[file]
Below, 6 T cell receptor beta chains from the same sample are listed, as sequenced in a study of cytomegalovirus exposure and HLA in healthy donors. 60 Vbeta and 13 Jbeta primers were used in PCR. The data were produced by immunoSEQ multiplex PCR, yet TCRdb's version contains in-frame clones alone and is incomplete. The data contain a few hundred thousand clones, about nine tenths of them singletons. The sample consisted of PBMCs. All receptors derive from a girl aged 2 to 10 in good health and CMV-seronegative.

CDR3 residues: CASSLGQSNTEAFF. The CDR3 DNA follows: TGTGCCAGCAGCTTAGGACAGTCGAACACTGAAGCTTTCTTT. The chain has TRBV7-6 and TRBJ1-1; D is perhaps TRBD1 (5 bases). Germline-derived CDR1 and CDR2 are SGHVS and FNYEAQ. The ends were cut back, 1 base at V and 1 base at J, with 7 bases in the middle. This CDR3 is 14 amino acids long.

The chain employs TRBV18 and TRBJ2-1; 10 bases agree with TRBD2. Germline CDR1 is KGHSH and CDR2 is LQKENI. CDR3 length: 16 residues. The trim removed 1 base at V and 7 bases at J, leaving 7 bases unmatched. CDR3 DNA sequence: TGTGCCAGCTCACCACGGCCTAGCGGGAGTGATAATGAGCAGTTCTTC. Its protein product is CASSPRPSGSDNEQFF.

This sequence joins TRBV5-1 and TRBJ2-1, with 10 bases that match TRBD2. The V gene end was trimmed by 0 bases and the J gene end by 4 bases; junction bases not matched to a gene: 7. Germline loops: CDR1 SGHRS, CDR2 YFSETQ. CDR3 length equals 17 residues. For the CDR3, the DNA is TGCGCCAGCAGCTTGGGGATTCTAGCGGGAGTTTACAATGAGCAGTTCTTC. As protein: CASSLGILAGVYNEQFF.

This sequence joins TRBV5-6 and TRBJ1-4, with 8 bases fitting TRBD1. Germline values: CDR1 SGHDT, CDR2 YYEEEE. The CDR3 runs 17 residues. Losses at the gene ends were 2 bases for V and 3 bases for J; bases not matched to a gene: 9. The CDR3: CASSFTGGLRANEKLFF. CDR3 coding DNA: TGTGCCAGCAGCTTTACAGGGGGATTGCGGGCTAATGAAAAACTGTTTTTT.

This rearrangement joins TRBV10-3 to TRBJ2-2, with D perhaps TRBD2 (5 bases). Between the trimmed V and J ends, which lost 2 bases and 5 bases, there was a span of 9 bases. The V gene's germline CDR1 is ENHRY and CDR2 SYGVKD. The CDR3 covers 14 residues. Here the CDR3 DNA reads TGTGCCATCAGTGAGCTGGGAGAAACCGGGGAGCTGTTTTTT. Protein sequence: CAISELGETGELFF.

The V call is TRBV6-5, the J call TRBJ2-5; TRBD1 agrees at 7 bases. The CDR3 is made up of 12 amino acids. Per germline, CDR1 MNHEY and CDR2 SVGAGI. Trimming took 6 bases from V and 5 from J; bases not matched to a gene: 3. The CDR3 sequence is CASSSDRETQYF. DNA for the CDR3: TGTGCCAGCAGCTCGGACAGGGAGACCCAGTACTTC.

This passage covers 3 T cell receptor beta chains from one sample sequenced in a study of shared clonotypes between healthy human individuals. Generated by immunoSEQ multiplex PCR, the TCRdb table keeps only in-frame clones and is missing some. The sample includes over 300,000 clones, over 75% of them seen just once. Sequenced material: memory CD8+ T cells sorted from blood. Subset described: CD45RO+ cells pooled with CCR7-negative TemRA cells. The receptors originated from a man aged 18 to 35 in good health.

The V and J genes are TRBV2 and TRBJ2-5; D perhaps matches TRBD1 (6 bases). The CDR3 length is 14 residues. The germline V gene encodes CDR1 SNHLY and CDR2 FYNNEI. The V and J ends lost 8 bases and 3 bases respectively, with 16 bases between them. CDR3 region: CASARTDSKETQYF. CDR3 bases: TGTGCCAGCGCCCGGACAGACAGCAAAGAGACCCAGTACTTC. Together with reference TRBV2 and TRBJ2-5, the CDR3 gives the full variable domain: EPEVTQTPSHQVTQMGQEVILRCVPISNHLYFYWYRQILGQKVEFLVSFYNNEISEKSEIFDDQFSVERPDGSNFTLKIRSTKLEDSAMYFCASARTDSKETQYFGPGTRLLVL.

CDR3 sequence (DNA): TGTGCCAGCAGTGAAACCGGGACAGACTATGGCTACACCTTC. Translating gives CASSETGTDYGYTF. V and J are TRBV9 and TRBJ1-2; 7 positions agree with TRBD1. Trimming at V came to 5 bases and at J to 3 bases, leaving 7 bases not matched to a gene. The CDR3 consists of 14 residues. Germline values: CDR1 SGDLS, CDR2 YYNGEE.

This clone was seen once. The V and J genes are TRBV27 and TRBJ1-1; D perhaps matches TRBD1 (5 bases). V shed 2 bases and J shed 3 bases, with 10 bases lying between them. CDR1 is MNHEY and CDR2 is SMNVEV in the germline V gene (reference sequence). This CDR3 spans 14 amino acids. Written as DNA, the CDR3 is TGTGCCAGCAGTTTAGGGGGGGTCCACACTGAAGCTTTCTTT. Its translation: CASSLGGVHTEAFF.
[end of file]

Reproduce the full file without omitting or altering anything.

Below, 6 T cell receptor beta chains from the same sample are listed, as sequenced in a study of cytomegalovirus exposure and HLA in healthy donors. 60 Vbeta and 13 Jbeta primers were used in PCR. The data were produced by immunoSEQ multiplex PCR, yet TCRdb's version contains in-frame clones alone and is incomplete. The data contain a few hundred thousand clones, about nine tenths of them singletons. The sample consisted of PBMCs. All receptors derive from a girl aged 2 to 10 in good health and CMV-seronegative.

CDR3 residues: CASSLGQSNTEAFF. The CDR3 DNA follows: TGTGCCAGCAGCTTAGGACAGTCGAACACTGAAGCTTTCTTT. The chain has TRBV7-6 and TRBJ1-1; D is perhaps TRBD1 (5 bases). Germline-derived CDR1 and CDR2 are SGHVS and FNYEAQ. The ends were cut back, 1 base at V and 1 base at J, with 7 bases in the middle. This CDR3 is 14 amino acids long.

The chain employs TRBV18 and TRBJ2-1; 10 bases agree with TRBD2. Germline CDR1 is KGHSH and CDR2 is LQKENI. CDR3 length: 16 residues. The trim removed 1 base at V and 7 bases at J, leaving 7 bases unmatched. CDR3 DNA sequence: TGTGCCAGCTCACCACGGCCTAGCGGGAGTGATAATGAGCAGTTCTTC. Its protein product is CASSPRPSGSDNEQFF.

This sequence joins TRBV5-1 and TRBJ2-1, with 10 bases that match TRBD2. The V gene end was trimmed by 0 bases and the J gene end by 4 bases; junction bases not matched to a gene: 7. Germline loops: CDR1 SGHRS, CDR2 YFSETQ. CDR3 length equals 17 residues. For the CDR3, the DNA is TGCGCCAGCAGCTTGGGGATTCTAGCGGGAGTTTACAATGAGCAGTTCTTC. As protein: CASSLGILAGVYNEQFF.

This sequence joins TRBV5-6 and TRBJ1-4, with 8 bases fitting TRBD1. Germline values: CDR1 SGHDT, CDR2 YYEEEE. The CDR3 runs 17 residues. Losses at the gene ends were 2 bases for V and 3 bases for J; bases not matched to a gene: 9. The CDR3: CASSFTGGLRANEKLFF. CDR3 coding DNA: TGTGCCAGCAGCTTTACAGGGGGATTGCGGGCTAATGAAAAACTGTTTTTT.

This rearrangement joins TRBV10-3 to TRBJ2-2, with D perhaps TRBD2 (5 bases). Between the trimmed V and J ends, which lost 2 bases and 5 bases, there was a span of 9 bases. The V gene's germline CDR1 is ENHRY and CDR2 SYGVKD. The CDR3 covers 14 residues. Here the CDR3 DNA reads TGTGCCATCAGTGAGCTGGGAGAAACCGGGGAGCTGTTTTTT. Protein sequence: CAISELGETGELFF.

The V call is TRBV6-5, the J call TRBJ2-5; TRBD1 agrees at 7 bases. The CDR3 is made up of 12 amino acids. Per germline, CDR1 MNHEY and CDR2 SVGAGI. Trimming took 6 bases from V and 5 from J; bases not matched to a gene: 3. The CDR3 sequence is CASSSDRETQYF. DNA for the CDR3: TGTGCCAGCAGCTCGGACAGGGAGACCCAGTACTTC.

This passage covers 3 T cell receptor beta chains from one sample sequenced in a study of shared clonotypes between healthy human individuals. Generated by immunoSEQ multiplex PCR, the TCRdb table keeps only in-frame clones and is missing some. The sample includes over 300,000 clones, over 75% of them seen just once. Sequenced material: memory CD8+ T cells sorted from blood. Subset described: CD45RO+ cells pooled with CCR7-negative TemRA cells. The receptors originated from a man aged 18 to 35 in good health.

The V and J genes are TRBV2 and TRBJ2-5; D perhaps matches TRBD1 (6 bases). The CDR3 length is 14 residues. The germline V gene encodes CDR1 SNHLY and CDR2 FYNNEI. The V and J ends lost 8 bases and 3 bases respectively, with 16 bases between them. CDR3 region: CASARTDSKETQYF. CDR3 bases: TGTGCCAGCGCCCGGACAGACAGCAAAGAGACCCAGTACTTC. Together with reference TRBV2 and TRBJ2-5, the CDR3 gives the full variable domain: EPEVTQTPSHQVTQMGQEVILRCVPISNHLYFYWYRQILGQKVEFLVSFYNNEISEKSEIFDDQFSVERPDGSNFTLKIRSTKLEDSAMYFCASARTDSKETQYFGPGTRLLVL.

CDR3 sequence (DNA): TGTGCCAGCAGTGAAACCGGGACAGACTATGGCTACACCTTC. Translating gives CASSETGTDYGYTF. V and J are TRBV9 and TRBJ1-2; 7 positions agree with TRBD1. Trimming at V came to 5 bases and at J to 3 bases, leaving 7 bases not matched to a gene. The CDR3 consists of 14 residues. Germline values: CDR1 SGDLS, CDR2 YYNGEE.

This clone was seen once. The V and J genes are TRBV27 and TRBJ1-1; D perhaps matches TRBD1 (5 bases). V shed 2 bases and J shed 3 bases, with 10 bases lying between them. CDR1 is MNHEY and CDR2 is SMNVEV in the germline V gene (reference sequence). This CDR3 spans 14 amino acids. Written as DNA, the CDR3 is TGTGCCAGCAGTTTAGGGGGGGTCCACACTGAAGCTTTCTTT. Its translation: CASSLGGVHTEAFF.